Continue reading

Prison secrets: AL.com investigation finds prison bosses have little to fear from breaking the rules

Warden Carter Davenport (right) speaks to media members during a tour as State Senator Cam Ward (center) and Kim Thomas, Commissioner of the Alabama Department of Corrections listen at the St. Clair Correctional Facility Fri., March 16, 2012 in Springville, Ala. (The Birmingham News/Bernard Troncale). (BERNARD TRONCALE)
Warden Carter Davenport (right) speaks to media members during a tour as State Senator Cam Ward (center) and Kim Thomas, Commissioner of the Alabama Department of Corrections listen at the St. Clair Correctional Facility Fri., March 16, 2012 in Springville, Ala. (The Birmingham News/Bernard Troncale). (BERNARD TRONCALE)
By Casey Toner – on June 13, 2014 at 5:33 AM, updated March 12, 2016 at 1:48 PM

SPRINGVILLE, Alabama — On a routine cell transfer in 2012, a handcuffed inmate at St. Clair Correctional Facility had a few choice words that pricked the ear of Warden Carter Davenport.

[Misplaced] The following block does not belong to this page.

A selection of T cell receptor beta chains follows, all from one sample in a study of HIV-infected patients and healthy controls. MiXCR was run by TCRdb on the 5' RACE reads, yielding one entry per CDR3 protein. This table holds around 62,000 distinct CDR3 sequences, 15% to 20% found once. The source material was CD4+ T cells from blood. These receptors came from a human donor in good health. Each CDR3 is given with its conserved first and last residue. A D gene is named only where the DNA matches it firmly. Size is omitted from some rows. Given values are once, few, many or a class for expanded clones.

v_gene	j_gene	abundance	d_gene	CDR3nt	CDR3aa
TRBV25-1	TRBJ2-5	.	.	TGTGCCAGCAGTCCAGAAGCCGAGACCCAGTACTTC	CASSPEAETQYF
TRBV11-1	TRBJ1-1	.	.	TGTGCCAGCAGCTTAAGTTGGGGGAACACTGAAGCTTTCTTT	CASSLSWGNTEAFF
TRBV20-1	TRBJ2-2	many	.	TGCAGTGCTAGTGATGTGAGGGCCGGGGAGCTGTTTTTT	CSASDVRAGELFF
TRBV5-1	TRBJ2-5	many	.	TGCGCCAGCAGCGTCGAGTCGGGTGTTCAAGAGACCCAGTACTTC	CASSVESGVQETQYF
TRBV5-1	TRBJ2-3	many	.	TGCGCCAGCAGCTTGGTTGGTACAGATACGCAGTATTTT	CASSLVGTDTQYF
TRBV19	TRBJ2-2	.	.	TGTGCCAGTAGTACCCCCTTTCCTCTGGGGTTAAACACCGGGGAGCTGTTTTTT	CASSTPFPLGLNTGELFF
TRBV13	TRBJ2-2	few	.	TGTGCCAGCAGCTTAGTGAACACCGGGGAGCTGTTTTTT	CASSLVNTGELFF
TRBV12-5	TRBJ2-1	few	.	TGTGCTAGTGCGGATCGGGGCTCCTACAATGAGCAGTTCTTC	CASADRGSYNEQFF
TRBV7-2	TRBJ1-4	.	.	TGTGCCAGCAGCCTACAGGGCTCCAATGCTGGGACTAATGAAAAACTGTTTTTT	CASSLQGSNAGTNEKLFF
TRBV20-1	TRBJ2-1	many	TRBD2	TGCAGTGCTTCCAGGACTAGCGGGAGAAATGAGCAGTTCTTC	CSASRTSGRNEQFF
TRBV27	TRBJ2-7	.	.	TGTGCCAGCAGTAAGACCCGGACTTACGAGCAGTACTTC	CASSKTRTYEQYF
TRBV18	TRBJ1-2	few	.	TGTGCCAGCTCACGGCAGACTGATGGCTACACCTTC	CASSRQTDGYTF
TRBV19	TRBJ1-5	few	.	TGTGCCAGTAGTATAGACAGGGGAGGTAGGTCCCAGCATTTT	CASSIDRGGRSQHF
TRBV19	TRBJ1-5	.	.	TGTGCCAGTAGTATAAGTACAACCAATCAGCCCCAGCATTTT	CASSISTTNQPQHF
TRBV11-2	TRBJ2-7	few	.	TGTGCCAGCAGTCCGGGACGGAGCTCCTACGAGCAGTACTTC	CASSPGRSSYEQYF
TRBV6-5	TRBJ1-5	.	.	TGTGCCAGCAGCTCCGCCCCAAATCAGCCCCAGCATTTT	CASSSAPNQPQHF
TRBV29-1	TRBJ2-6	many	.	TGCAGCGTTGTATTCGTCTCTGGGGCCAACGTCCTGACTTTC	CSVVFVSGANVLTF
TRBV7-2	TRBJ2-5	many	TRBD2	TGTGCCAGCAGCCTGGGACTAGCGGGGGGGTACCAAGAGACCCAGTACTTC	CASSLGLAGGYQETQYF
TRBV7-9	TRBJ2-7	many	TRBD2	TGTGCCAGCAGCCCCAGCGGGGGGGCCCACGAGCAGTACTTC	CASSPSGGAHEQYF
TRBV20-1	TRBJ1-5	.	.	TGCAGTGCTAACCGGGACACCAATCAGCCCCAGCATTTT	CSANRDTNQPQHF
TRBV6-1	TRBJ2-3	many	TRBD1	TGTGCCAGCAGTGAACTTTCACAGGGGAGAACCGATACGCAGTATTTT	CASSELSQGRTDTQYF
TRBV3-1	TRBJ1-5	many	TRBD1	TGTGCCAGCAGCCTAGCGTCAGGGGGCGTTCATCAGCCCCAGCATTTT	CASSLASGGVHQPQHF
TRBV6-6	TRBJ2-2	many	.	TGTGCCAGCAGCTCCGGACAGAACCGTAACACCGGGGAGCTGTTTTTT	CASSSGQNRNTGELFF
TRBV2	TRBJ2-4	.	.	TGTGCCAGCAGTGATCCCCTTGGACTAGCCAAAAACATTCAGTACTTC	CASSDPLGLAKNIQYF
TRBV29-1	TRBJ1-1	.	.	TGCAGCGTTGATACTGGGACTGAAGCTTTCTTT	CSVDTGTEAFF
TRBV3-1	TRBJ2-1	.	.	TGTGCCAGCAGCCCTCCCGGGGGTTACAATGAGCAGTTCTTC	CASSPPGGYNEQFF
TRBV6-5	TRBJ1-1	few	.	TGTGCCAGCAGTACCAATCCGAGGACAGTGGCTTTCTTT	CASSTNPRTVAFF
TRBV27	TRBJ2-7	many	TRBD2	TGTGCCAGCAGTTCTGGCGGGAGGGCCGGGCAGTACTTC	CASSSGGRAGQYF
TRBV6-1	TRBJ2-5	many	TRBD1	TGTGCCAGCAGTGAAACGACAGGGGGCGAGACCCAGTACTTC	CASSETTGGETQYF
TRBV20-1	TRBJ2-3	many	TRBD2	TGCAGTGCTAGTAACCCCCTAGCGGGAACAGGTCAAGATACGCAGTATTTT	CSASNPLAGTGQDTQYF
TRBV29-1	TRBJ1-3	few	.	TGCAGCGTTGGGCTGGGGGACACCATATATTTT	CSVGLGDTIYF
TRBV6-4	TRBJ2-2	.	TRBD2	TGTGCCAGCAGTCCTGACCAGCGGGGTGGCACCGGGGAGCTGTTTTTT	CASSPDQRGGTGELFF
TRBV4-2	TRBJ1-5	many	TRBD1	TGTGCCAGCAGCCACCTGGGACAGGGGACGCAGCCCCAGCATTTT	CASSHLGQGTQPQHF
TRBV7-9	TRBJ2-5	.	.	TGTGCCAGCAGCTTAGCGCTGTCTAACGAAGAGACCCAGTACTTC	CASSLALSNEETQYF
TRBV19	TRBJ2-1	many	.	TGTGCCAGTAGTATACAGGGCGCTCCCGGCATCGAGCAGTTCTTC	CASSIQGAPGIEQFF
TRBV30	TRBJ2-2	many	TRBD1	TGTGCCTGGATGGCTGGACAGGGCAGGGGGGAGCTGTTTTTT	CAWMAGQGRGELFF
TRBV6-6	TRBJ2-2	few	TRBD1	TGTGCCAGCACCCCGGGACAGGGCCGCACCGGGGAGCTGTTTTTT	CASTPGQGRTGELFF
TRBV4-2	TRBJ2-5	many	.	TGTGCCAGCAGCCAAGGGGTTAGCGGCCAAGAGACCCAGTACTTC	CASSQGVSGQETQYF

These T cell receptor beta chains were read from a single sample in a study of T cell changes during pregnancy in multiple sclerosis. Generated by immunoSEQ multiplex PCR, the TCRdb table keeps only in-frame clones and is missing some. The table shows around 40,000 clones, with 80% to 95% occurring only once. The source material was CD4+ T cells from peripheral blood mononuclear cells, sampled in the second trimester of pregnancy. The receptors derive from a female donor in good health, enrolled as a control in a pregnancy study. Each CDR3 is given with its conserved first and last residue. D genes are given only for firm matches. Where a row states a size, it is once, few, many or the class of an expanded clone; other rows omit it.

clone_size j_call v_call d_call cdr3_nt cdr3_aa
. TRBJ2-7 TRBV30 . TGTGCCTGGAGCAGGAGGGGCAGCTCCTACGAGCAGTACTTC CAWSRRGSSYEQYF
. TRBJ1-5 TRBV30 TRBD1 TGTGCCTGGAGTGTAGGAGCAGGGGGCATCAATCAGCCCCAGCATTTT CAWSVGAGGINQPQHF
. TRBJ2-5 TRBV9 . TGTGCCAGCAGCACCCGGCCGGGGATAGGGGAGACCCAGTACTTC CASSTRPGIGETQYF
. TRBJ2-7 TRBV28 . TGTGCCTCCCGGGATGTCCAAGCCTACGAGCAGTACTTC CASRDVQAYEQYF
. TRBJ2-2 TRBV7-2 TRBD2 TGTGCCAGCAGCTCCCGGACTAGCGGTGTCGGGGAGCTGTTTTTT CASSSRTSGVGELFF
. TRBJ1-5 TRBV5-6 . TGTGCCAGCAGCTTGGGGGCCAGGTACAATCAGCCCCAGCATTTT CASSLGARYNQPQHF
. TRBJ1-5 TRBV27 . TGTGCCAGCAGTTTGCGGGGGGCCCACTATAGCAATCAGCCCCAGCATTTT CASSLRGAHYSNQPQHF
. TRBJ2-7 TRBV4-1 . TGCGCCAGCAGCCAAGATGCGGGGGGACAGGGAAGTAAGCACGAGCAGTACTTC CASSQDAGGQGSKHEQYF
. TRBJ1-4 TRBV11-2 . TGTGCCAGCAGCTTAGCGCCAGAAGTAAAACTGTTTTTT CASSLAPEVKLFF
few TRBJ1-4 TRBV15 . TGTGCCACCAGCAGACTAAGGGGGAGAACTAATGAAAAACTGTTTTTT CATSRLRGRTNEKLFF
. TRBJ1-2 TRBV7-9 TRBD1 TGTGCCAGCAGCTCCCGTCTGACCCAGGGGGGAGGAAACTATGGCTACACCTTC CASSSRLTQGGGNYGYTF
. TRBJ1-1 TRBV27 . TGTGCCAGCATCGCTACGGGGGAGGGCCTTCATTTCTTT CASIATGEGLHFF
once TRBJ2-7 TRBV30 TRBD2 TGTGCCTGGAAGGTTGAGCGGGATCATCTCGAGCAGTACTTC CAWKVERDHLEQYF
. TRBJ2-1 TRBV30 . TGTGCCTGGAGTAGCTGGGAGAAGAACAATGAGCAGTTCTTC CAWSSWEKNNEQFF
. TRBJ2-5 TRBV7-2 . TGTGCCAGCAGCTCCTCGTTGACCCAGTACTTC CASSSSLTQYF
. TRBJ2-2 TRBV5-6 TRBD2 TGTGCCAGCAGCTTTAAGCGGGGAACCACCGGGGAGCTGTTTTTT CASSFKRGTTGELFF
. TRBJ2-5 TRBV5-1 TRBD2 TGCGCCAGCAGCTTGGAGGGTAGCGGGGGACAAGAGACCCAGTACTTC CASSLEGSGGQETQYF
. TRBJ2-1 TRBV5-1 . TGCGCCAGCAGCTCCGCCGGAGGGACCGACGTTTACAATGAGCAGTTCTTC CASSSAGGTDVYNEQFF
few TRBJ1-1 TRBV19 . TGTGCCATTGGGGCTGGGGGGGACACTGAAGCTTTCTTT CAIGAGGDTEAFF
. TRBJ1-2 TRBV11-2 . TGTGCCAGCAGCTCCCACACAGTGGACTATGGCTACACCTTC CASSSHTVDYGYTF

Davenport, then a 24-year corrections veteran, wasn’t going to let it slide. Not in the state’s second-most-violent prison. Not from an inmate placed in segregation — a dorm reserved for the prison’s worst troublemakers.

Incensed, Davenport clenched his fist and cracked him in the head. When the inmate quieted down, Davenport removed his shackles and led him back to his cell.

In most places, it is a crime to punch a handcuffed man. But in Alabama’s correctional system, it is a merely a policy violation, which was documented in Davenport’s personnel file. There was no investigation of the case, no interview with the inmate, and no record made of his injuries. Davenport received a two-day suspension, which he served the following month.

An AL.com analysis of hundreds of personnel documents shows that the state’s wardens can flout the rules, take a slap on the wrist, return to work or transfer to other prisons. In fact, some wardens were promoted to their positions even after serving suspensions as lower-ranking officers for beating inmates or covering up beatings.

Continue reading